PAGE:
Horkay Blog
The postings on this site are my own and do not represent my Employer's positions, advice or strategies.
Monday, 29 December 2014

We have a process that queries sysprocesses (or sys.processes) and tracks some information.

Recently it began failing on a read_only node of an always-on availability group.  We have several other servers configured the exact same way and it does not happen.  We are unable to determine why this server has this behavior, no other errors or issues have been found.  We did find a cumbersome work-around, listed below.  SQL Server 2012, 10.0.5500.

select * from sysprocesses

select * from sys.sysprocesses

Msg 978, Level 14, State 1, Line 1

The target database ('Some_database') is in an availability group and is currently accessible for connections when the application intent is set to read only. For more information about application intent, see SQL Server Books Online.

-- now run from linked server, which has a loop back to the server itself with applicationintent=readonly

/* this code will drop and create the linked server

IF EXISTS (select * from master..sysservers where srvname = 'LOCALSERVER') EXEC master.dbo.sp_dropserver @server=N'LOCALSERVER', @droplogins='droplogins'

EXEC master.dbo.sp_addlinkedserver @server = N'LOCALSERVER', @srvproduct=N'', @provider=N'SQLNCLI11', @datasrc=@@servername, @provstr=N'APPLICATIONINTENT=READONLY'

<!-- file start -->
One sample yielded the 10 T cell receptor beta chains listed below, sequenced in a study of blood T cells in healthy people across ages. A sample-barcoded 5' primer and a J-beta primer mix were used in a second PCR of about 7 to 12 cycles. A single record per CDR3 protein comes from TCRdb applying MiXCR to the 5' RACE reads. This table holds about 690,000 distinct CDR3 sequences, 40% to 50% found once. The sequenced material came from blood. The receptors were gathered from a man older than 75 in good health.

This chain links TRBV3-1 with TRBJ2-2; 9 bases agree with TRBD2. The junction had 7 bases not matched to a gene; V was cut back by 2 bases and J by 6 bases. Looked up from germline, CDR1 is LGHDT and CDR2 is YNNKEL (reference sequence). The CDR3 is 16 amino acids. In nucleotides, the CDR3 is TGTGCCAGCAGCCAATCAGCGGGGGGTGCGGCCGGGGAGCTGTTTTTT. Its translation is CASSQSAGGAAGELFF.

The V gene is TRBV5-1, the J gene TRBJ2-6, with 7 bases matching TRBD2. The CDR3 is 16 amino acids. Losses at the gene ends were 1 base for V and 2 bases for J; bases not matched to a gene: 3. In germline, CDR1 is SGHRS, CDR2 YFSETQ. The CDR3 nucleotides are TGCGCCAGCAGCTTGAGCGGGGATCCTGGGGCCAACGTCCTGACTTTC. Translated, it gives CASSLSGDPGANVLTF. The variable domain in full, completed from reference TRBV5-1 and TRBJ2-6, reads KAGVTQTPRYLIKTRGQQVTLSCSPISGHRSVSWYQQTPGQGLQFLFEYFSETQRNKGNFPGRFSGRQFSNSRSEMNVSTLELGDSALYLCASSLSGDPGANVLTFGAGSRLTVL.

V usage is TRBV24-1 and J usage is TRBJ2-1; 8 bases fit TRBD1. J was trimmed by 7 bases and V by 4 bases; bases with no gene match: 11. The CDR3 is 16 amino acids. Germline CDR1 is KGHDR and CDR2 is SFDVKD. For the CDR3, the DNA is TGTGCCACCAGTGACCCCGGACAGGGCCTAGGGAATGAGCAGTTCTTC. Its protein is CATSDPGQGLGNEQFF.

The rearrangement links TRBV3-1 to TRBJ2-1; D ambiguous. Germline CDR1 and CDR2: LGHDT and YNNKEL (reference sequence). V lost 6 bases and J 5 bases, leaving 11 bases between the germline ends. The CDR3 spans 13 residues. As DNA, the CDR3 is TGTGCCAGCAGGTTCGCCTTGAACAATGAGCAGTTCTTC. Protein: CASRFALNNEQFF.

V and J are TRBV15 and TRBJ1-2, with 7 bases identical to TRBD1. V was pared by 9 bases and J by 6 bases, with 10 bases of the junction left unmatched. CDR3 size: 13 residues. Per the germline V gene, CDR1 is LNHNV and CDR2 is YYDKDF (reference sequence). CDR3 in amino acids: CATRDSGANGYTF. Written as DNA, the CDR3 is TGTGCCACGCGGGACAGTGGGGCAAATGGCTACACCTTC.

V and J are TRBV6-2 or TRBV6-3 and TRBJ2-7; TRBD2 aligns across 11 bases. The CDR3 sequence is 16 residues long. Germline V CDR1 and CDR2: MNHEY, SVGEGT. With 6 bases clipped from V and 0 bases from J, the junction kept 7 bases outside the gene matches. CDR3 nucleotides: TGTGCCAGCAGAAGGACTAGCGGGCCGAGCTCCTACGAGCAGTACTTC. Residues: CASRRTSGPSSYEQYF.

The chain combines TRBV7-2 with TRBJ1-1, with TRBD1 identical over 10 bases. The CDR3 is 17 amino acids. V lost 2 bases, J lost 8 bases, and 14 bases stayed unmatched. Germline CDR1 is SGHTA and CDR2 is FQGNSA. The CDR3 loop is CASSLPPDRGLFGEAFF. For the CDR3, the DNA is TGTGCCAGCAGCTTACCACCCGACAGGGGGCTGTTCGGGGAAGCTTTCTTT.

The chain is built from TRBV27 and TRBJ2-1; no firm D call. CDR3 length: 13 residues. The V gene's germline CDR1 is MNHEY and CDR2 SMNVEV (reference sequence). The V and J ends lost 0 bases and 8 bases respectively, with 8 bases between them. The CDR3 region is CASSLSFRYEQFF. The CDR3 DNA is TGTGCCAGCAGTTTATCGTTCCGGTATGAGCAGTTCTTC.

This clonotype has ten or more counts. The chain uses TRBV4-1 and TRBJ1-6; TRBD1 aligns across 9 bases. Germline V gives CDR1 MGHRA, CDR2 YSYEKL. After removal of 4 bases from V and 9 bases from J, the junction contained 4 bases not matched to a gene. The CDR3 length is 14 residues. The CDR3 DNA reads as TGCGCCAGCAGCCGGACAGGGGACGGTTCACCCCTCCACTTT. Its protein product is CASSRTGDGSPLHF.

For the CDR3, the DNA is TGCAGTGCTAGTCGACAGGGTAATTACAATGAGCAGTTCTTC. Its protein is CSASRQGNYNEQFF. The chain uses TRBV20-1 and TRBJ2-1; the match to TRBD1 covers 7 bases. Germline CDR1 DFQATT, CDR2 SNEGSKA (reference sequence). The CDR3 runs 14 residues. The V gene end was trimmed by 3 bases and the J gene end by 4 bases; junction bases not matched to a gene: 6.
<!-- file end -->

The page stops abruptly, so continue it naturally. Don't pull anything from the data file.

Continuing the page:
*/

select * from openquery (LOCALSERVER, 'select * from sysprocesses')

Monday, 29 December 2014 15:51:56 (Central Standard Time, UTC-06:00) | Comments [0] | SQL Server#
Friday, 19 December 2014

SQL Server, Alter Login fails, must specify the old_password and "Execute As Login = 'user'.

Absolutely confusing for users and seems dumb, maybe I need to read more to understand why.

Good write up here:

http://sqlity.net/en/2322/change-password/ 

execute as login = 'my_login'

ALTER LOGIN my_login WITH PASSWORD = 'new password' OLD_PASSWORD = 'old password';

Friday, 19 December 2014 11:07:05 (Central Standard Time, UTC-06:00) | Comments [0] | SQL Server#
Wednesday, 17 December 2014

What you don't want to see when your install SQL Server in a clustered environment !

This happened because the server was missing .Net Framework 3.5 service pack 1, so I flipped over to the "features" and added this feature, re-ran the "check prerequisites" and completed the install, or so I thought.

But then suddenly the windows update kicked in, as it detected that there were existing approved patches for this new feature, and immediately pushed those down.

The key here is to quickly flip over to services and stop the windows update service, of course this assumes your group policy allows you to stop that service.

Which will finish first SQL Server install of adding a node to a cluster or the remaining time to reboot !

Wednesday, 17 December 2014 11:12:11 (Central Standard Time, UTC-06:00) | Comments [0] | SQL Server#
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